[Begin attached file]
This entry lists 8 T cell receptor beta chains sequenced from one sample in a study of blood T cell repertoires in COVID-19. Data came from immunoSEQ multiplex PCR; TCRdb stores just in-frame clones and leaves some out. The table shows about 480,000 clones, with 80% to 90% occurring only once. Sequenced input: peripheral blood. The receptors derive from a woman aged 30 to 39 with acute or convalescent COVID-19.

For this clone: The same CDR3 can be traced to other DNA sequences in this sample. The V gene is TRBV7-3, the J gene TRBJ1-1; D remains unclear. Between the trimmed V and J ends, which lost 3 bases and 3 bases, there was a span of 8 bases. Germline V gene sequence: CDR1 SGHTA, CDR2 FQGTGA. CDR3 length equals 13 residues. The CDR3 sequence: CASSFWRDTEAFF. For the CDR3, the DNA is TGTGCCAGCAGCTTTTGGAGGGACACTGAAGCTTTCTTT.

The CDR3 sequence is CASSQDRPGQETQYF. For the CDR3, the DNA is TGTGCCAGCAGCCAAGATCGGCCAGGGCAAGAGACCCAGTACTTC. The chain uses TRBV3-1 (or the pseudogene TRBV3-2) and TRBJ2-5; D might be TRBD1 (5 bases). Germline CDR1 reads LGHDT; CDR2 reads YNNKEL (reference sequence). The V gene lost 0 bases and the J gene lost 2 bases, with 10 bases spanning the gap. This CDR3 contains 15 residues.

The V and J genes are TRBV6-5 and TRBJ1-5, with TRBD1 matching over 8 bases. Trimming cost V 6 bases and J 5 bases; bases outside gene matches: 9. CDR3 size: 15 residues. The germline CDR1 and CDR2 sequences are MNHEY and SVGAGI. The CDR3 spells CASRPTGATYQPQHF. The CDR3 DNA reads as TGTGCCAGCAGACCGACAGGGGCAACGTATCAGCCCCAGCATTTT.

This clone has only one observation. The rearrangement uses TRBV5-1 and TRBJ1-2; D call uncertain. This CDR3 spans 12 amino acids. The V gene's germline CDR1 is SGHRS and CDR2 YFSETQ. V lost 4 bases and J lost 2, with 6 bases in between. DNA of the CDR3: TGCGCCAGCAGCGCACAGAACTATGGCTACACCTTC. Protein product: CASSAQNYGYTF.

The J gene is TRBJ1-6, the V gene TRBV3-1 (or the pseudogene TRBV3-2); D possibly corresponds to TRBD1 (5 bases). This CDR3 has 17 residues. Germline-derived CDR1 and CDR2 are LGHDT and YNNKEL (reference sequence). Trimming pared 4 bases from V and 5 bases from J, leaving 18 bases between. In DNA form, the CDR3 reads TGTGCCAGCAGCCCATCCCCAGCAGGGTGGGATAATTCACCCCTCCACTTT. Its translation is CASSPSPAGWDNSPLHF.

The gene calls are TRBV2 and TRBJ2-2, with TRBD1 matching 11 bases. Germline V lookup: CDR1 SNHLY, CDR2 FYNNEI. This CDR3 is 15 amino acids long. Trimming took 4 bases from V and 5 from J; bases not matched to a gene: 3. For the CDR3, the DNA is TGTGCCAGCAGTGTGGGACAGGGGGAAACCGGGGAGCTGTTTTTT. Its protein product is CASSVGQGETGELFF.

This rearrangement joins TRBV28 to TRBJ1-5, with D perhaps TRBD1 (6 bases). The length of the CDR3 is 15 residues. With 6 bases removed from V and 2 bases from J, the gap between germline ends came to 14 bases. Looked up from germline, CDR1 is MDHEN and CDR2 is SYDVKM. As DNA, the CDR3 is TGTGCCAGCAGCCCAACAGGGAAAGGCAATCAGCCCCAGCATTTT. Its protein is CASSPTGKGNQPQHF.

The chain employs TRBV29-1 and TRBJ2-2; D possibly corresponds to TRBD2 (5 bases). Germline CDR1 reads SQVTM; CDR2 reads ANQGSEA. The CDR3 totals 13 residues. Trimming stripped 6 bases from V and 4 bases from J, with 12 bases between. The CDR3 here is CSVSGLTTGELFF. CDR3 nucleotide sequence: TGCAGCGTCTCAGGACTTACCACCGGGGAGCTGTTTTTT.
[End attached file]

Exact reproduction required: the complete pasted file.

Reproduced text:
This entry lists 8 T cell receptor beta chains sequenced from one sample in a study of blood T cell repertoires in COVID-19. Data came from immunoSEQ multiplex PCR; TCRdb stores just in-frame clones and leaves some out. The table shows about 480,000 clones, with 80% to 90% occurring only once. Sequenced input: peripheral blood. The receptors derive from a woman aged 30 to 39 with acute or convalescent COVID-19.

For this clone: The same CDR3 can be traced to other DNA sequences in this sample. The V gene is TRBV7-3, the J gene TRBJ1-1; D remains unclear. Between the trimmed V and J ends, which lost 3 bases and 3 bases, there was a span of 8 bases. Germline V gene sequence: CDR1 SGHTA, CDR2 FQGTGA. CDR3 length equals 13 residues. The CDR3 sequence: CASSFWRDTEAFF. For the CDR3, the DNA is TGTGCCAGCAGCTTTTGGAGGGACACTGAAGCTTTCTTT.

The CDR3 sequence is CASSQDRPGQETQYF. For the CDR3, the DNA is TGTGCCAGCAGCCAAGATCGGCCAGGGCAAGAGACCCAGTACTTC. The chain uses TRBV3-1 (or the pseudogene TRBV3-2) and TRBJ2-5; D might be TRBD1 (5 bases). Germline CDR1 reads LGHDT; CDR2 reads YNNKEL (reference sequence). The V gene lost 0 bases and the J gene lost 2 bases, with 10 bases spanning the gap. This CDR3 contains 15 residues.

The V and J genes are TRBV6-5 and TRBJ1-5, with TRBD1 matching over 8 bases. Trimming cost V 6 bases and J 5 bases; bases outside gene matches: 9. CDR3 size: 15 residues. The germline CDR1 and CDR2 sequences are MNHEY and SVGAGI. The CDR3 spells CASRPTGATYQPQHF. The CDR3 DNA reads as TGTGCCAGCAGACCGACAGGGGCAACGTATCAGCCCCAGCATTTT.

This clone has only one observation. The rearrangement uses TRBV5-1 and TRBJ1-2; D call uncertain. This CDR3 spans 12 amino acids. The V gene's germline CDR1 is SGHRS and CDR2 YFSETQ. V lost 4 bases and J lost 2, with 6 bases in between. DNA of the CDR3: TGCGCCAGCAGCGCACAGAACTATGGCTACACCTTC. Protein product: CASSAQNYGYTF.

The J gene is TRBJ1-6, the V gene TRBV3-1 (or the pseudogene TRBV3-2); D possibly corresponds to TRBD1 (5 bases). This CDR3 has 17 residues. Germline-derived CDR1 and CDR2 are LGHDT and YNNKEL (reference sequence). Trimming pared 4 bases from V and 5 bases from J, leaving 18 bases between. In DNA form, the CDR3 reads TGTGCCAGCAGCCCATCCCCAGCAGGGTGGGATAATTCACCCCTCCACTTT. Its translation is CASSPSPAGWDNSPLHF.

The gene calls are TRBV2 and TRBJ2-2, with TRBD1 matching 11 bases. Germline V lookup: CDR1 SNHLY, CDR2 FYNNEI. This CDR3 is 15 amino acids long. Trimming took 4 bases from V and 5 from J; bases not matched to a gene: 3. For the CDR3, the DNA is TGTGCCAGCAGTGTGGGACAGGGGGAAACCGGGGAGCTGTTTTTT. Its protein product is CASSVGQGETGELFF.

This rearrangement joins TRBV28 to TRBJ1-5, with D perhaps TRBD1 (6 bases). The length of the CDR3 is 15 residues. With 6 bases removed from V and 2 bases from J, the gap between germline ends came to 14 bases. Looked up from germline, CDR1 is MDHEN and CDR2 is SYDVKM. As DNA, the CDR3 is TGTGCCAGCAGCCCAACAGGGAAAGGCAATCAGCCCCAGCATTTT. Its protein is CASSPTGKGNQPQHF.

The chain employs TRBV29-1 and TRBJ2-2; D possibly corresponds to TRBD2 (5 bases). Germline CDR1 reads SQVTM; CDR2 reads ANQGSEA. The CDR3 totals 13 residues. Trimming stripped 6 bases from V and 4 bases from J, with 12 bases between. The CDR3 here is CSVSGLTTGELFF. CDR3 nucleotide sequence: TGCAGCGTCTCAGGACTTACCACCGGGGAGCTGTTTTTT.